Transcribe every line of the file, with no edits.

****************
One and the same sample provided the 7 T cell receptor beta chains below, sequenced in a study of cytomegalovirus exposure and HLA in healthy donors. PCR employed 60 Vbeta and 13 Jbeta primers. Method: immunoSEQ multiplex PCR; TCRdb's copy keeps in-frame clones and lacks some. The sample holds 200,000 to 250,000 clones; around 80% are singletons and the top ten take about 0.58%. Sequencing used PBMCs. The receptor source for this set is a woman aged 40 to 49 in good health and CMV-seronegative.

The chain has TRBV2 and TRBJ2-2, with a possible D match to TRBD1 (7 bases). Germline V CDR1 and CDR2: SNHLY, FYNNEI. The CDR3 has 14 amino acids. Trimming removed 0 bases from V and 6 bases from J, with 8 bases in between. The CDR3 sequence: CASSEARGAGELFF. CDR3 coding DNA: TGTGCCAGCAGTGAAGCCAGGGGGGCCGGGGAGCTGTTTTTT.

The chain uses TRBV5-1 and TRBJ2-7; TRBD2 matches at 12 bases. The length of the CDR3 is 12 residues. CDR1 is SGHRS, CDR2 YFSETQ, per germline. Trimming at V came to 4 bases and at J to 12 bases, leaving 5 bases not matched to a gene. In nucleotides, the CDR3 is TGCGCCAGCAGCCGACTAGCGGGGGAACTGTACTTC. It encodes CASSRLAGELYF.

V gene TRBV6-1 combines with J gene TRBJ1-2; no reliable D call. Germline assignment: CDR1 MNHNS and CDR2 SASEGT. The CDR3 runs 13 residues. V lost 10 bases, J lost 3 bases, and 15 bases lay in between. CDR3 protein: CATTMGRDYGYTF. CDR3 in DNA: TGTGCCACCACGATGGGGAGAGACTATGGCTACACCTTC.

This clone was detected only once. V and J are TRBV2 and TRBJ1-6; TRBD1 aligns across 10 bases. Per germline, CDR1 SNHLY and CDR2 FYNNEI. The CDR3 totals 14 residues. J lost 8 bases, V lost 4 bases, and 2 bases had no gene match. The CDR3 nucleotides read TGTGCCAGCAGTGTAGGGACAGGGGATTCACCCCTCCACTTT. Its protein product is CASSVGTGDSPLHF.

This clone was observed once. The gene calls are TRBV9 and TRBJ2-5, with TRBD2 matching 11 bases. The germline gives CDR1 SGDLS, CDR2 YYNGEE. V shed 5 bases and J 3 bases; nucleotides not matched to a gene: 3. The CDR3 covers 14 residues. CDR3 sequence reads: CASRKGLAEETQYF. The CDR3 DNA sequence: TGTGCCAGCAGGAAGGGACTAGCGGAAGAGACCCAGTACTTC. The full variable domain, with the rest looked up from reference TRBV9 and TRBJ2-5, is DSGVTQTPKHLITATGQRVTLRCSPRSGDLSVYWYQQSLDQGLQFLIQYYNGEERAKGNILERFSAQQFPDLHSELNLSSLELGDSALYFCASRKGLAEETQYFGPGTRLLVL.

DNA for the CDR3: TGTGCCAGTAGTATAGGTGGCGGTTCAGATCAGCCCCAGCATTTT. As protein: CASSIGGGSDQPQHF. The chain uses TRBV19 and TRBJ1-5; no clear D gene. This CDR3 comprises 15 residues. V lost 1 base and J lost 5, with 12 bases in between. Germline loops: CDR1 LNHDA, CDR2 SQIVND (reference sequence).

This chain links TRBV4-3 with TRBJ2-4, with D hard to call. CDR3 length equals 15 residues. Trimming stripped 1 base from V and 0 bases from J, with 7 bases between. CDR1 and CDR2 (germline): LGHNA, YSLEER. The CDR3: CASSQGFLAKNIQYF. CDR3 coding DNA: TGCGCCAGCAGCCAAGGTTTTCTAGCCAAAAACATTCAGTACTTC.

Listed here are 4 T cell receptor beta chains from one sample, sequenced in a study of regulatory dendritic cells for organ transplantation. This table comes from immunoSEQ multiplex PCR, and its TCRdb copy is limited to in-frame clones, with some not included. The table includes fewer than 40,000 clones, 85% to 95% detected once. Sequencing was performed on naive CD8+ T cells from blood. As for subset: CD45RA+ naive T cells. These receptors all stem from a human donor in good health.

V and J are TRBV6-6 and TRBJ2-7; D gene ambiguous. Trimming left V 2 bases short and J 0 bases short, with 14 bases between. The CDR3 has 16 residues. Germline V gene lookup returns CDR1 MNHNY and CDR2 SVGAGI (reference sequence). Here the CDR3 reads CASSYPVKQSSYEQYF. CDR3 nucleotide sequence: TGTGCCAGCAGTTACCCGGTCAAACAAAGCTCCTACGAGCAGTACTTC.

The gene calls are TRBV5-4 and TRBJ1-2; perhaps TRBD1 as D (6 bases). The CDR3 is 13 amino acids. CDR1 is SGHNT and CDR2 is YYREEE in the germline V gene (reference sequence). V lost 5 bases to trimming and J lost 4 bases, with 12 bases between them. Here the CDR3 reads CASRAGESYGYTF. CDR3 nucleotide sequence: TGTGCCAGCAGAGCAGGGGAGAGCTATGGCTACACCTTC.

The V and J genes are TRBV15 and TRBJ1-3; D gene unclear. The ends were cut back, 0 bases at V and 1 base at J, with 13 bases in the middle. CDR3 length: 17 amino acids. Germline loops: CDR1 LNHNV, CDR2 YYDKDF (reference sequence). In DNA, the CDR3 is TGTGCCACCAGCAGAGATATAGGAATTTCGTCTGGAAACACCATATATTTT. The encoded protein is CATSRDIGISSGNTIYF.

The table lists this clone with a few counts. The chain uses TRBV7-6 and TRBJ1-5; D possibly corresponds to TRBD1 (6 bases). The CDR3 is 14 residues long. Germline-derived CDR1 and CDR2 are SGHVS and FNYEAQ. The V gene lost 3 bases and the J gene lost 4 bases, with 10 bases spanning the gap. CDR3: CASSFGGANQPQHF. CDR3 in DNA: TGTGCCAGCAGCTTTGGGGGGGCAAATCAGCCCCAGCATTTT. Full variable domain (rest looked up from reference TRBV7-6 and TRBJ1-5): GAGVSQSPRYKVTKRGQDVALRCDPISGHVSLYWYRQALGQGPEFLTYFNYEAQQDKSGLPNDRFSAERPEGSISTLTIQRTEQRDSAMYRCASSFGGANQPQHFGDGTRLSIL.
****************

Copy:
One and the same sample provided the 7 T cell receptor beta chains below, sequenced in a study of cytomegalovirus exposure and HLA in healthy donors. PCR employed 60 Vbeta and 13 Jbeta primers. Method: immunoSEQ multiplex PCR; TCRdb's copy keeps in-frame clones and lacks some. The sample holds 200,000 to 250,000 clones; around 80% are singletons and the top ten take about 0.58%. Sequencing used PBMCs. The receptor source for this set is a woman aged 40 to 49 in good health and CMV-seronegative.

The chain has TRBV2 and TRBJ2-2, with a possible D match to TRBD1 (7 bases). Germline V CDR1 and CDR2: SNHLY, FYNNEI. The CDR3 has 14 amino acids. Trimming removed 0 bases from V and 6 bases from J, with 8 bases in between. The CDR3 sequence: CASSEARGAGELFF. CDR3 coding DNA: TGTGCCAGCAGTGAAGCCAGGGGGGCCGGGGAGCTGTTTTTT.

The chain uses TRBV5-1 and TRBJ2-7; TRBD2 matches at 12 bases. The length of the CDR3 is 12 residues. CDR1 is SGHRS, CDR2 YFSETQ, per germline. Trimming at V came to 4 bases and at J to 12 bases, leaving 5 bases not matched to a gene. In nucleotides, the CDR3 is TGCGCCAGCAGCCGACTAGCGGGGGAACTGTACTTC. It encodes CASSRLAGELYF.

V gene TRBV6-1 combines with J gene TRBJ1-2; no reliable D call. Germline assignment: CDR1 MNHNS and CDR2 SASEGT. The CDR3 runs 13 residues. V lost 10 bases, J lost 3 bases, and 15 bases lay in between. CDR3 protein: CATTMGRDYGYTF. CDR3 in DNA: TGTGCCACCACGATGGGGAGAGACTATGGCTACACCTTC.

This clone was detected only once. V and J are TRBV2 and TRBJ1-6; TRBD1 aligns across 10 bases. Per germline, CDR1 SNHLY and CDR2 FYNNEI. The CDR3 totals 14 residues. J lost 8 bases, V lost 4 bases, and 2 bases had no gene match. The CDR3 nucleotides read TGTGCCAGCAGTGTAGGGACAGGGGATTCACCCCTCCACTTT. Its protein product is CASSVGTGDSPLHF.

This clone was observed once. The gene calls are TRBV9 and TRBJ2-5, with TRBD2 matching 11 bases. The germline gives CDR1 SGDLS, CDR2 YYNGEE. V shed 5 bases and J 3 bases; nucleotides not matched to a gene: 3. The CDR3 covers 14 residues. CDR3 sequence reads: CASRKGLAEETQYF. The CDR3 DNA sequence: TGTGCCAGCAGGAAGGGACTAGCGGAAGAGACCCAGTACTTC. The full variable domain, with the rest looked up from reference TRBV9 and TRBJ2-5, is DSGVTQTPKHLITATGQRVTLRCSPRSGDLSVYWYQQSLDQGLQFLIQYYNGEERAKGNILERFSAQQFPDLHSELNLSSLELGDSALYFCASRKGLAEETQYFGPGTRLLVL.

DNA for the CDR3: TGTGCCAGTAGTATAGGTGGCGGTTCAGATCAGCCCCAGCATTTT. As protein: CASSIGGGSDQPQHF. The chain uses TRBV19 and TRBJ1-5; no clear D gene. This CDR3 comprises 15 residues. V lost 1 base and J lost 5, with 12 bases in between. Germline loops: CDR1 LNHDA, CDR2 SQIVND (reference sequence).

This chain links TRBV4-3 with TRBJ2-4, with D hard to call. CDR3 length equals 15 residues. Trimming stripped 1 base from V and 0 bases from J, with 7 bases between. CDR1 and CDR2 (germline): LGHNA, YSLEER. The CDR3: CASSQGFLAKNIQYF. CDR3 coding DNA: TGCGCCAGCAGCCAAGGTTTTCTAGCCAAAAACATTCAGTACTTC.

Listed here are 4 T cell receptor beta chains from one sample, sequenced in a study of regulatory dendritic cells for organ transplantation. This table comes from immunoSEQ multiplex PCR, and its TCRdb copy is limited to in-frame clones, with some not included. The table includes fewer than 40,000 clones, 85% to 95% detected once. Sequencing was performed on naive CD8+ T cells from blood. As for subset: CD45RA+ naive T cells. These receptors all stem from a human donor in good health.

V and J are TRBV6-6 and TRBJ2-7; D gene ambiguous. Trimming left V 2 bases short and J 0 bases short, with 14 bases between. The CDR3 has 16 residues. Germline V gene lookup returns CDR1 MNHNY and CDR2 SVGAGI (reference sequence). Here the CDR3 reads CASSYPVKQSSYEQYF. CDR3 nucleotide sequence: TGTGCCAGCAGTTACCCGGTCAAACAAAGCTCCTACGAGCAGTACTTC.

The gene calls are TRBV5-4 and TRBJ1-2; perhaps TRBD1 as D (6 bases). The CDR3 is 13 amino acids. CDR1 is SGHNT and CDR2 is YYREEE in the germline V gene (reference sequence). V lost 5 bases to trimming and J lost 4 bases, with 12 bases between them. Here the CDR3 reads CASRAGESYGYTF. CDR3 nucleotide sequence: TGTGCCAGCAGAGCAGGGGAGAGCTATGGCTACACCTTC.

The V and J genes are TRBV15 and TRBJ1-3; D gene unclear. The ends were cut back, 0 bases at V and 1 base at J, with 13 bases in the middle. CDR3 length: 17 amino acids. Germline loops: CDR1 LNHNV, CDR2 YYDKDF (reference sequence). In DNA, the CDR3 is TGTGCCACCAGCAGAGATATAGGAATTTCGTCTGGAAACACCATATATTTT. The encoded protein is CATSRDIGISSGNTIYF.

The table lists this clone with a few counts. The chain uses TRBV7-6 and TRBJ1-5; D possibly corresponds to TRBD1 (6 bases). The CDR3 is 14 residues long. Germline-derived CDR1 and CDR2 are SGHVS and FNYEAQ. The V gene lost 3 bases and the J gene lost 4 bases, with 10 bases spanning the gap. CDR3: CASSFGGANQPQHF. CDR3 in DNA: TGTGCCAGCAGCTTTGGGGGGGCAAATCAGCCCCAGCATTTT. Full variable domain (rest looked up from reference TRBV7-6 and TRBJ1-5): GAGVSQSPRYKVTKRGQDVALRCDPISGHVSLYWYRQALGQGPEFLTYFNYEAQQDKSGLPNDRFSAERPEGSISTLTIQRTEQRDSAMYRCASSFGGANQPQHFGDGTRLSIL.